For me, I always try to get to know the person before I photograph them. When I would shoot, we’d take an hour to have some coffee and talk. It’s still my projection but I want to let in their own personality in the work.
Yeah, otherwise you could be photographing anyone for the same image.
You have such a distinct style of shooting. Do you have any guidelines you try to use for yourself?
It’s always been about the face. The body and clothes are secondary. I’ve always been interested in the emotion that they can give. I love that vulnerability and seeing them be comfortable in their sexuality or gender.
I’m curious if you feel a pressure to constantly create new work given how fast-paced society has become with the rise of social media and the internet.
I used to. When I was in New York, yes absolutely. There were so many things happening and I’m sure you felt the same way when you were living there. If you didn’t shoot or didn’t go out, you were missing out. That anxiety was there, but now that I live here, the pressure isn’t as strong as it used to be.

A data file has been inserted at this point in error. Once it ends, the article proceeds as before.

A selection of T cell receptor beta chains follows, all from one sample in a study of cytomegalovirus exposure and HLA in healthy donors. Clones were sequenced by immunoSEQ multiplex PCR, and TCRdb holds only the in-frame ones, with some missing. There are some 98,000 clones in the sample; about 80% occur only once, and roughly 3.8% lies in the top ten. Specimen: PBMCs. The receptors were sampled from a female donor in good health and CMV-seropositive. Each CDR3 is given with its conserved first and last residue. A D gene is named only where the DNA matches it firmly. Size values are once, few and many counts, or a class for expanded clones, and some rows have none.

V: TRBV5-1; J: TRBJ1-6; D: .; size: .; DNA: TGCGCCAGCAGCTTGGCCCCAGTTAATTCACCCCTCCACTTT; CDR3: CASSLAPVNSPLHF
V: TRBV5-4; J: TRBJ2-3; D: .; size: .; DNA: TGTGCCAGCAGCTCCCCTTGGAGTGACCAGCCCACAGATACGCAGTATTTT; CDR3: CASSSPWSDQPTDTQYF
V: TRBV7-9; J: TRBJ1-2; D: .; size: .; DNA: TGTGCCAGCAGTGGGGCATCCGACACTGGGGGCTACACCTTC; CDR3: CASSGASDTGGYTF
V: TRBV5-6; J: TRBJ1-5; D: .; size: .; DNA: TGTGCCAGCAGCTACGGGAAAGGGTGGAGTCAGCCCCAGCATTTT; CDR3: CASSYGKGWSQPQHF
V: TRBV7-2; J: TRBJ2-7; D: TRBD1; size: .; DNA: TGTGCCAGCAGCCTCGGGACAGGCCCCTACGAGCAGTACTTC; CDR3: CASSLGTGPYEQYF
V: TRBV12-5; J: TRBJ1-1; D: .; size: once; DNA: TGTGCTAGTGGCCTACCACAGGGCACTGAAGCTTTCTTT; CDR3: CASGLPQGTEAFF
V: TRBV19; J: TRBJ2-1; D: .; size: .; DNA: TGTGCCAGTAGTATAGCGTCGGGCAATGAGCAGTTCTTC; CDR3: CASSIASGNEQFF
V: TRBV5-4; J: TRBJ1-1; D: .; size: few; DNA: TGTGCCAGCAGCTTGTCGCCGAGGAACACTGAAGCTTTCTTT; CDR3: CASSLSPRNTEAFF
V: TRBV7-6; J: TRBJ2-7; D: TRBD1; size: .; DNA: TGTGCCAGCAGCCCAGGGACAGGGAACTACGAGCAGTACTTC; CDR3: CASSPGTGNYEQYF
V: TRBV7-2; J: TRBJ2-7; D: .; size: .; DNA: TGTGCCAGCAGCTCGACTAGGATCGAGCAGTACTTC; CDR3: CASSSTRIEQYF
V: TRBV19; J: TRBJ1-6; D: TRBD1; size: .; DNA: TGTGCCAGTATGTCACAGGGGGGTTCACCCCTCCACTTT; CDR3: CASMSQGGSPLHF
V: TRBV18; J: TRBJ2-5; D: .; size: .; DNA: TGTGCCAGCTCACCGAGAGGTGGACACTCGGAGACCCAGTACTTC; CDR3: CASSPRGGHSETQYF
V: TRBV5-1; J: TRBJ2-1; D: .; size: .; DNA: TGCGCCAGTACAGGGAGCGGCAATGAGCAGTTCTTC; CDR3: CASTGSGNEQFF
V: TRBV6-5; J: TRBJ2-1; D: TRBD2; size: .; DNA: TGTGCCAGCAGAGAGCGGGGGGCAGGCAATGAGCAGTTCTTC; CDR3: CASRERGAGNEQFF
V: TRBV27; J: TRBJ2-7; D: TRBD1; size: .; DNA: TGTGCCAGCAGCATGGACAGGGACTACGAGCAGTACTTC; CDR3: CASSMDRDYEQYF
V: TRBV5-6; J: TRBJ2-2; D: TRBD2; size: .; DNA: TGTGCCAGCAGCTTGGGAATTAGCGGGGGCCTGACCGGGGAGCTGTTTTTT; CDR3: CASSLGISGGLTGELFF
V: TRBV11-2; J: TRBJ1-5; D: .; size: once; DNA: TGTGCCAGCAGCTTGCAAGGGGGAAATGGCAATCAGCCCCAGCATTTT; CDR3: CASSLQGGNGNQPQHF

Because the Philippines isn’t necessarily the most open-minded place, I find it very hard to find people who are down to shoot the same way that I did in New York. There are definitely amazing people I’ve met here but they are few and far between. What I do a lot here is just exist and work and stay home watching Netflix, then when I travel, that’s when I go crazy and shoot a million things. I have a huge archive of work that I haven’t posted yet that I release when I feel like it.
It’s crazy living in places like New York and then moving away from it to somewhere like Manila or Berlin. You see that the pressure is insane and not conducive to a healthy artistic environment, especially if you always feel like you’re competing with everyone.
I don’t want to feel that pressure that you finish something and it has to go out immediately. I want to be able to take the time to reevaluate my work and see what I like about it. That’s the kind of freedom you can get from places outside of New York.
Do you have a favorite image you’ve taken?
Oh god, that’s so hard. It always changes. I do love my crying image of Reid. It’s one of the close-up shots. I’ve been doing the whole tear series for over five years and I always thought it was funny to do crocodile tears. It’s this exaggerated, fantasy-style tear. It’s dual purpose—it looks like tears and looks like cum. I love it.
This article was first published here.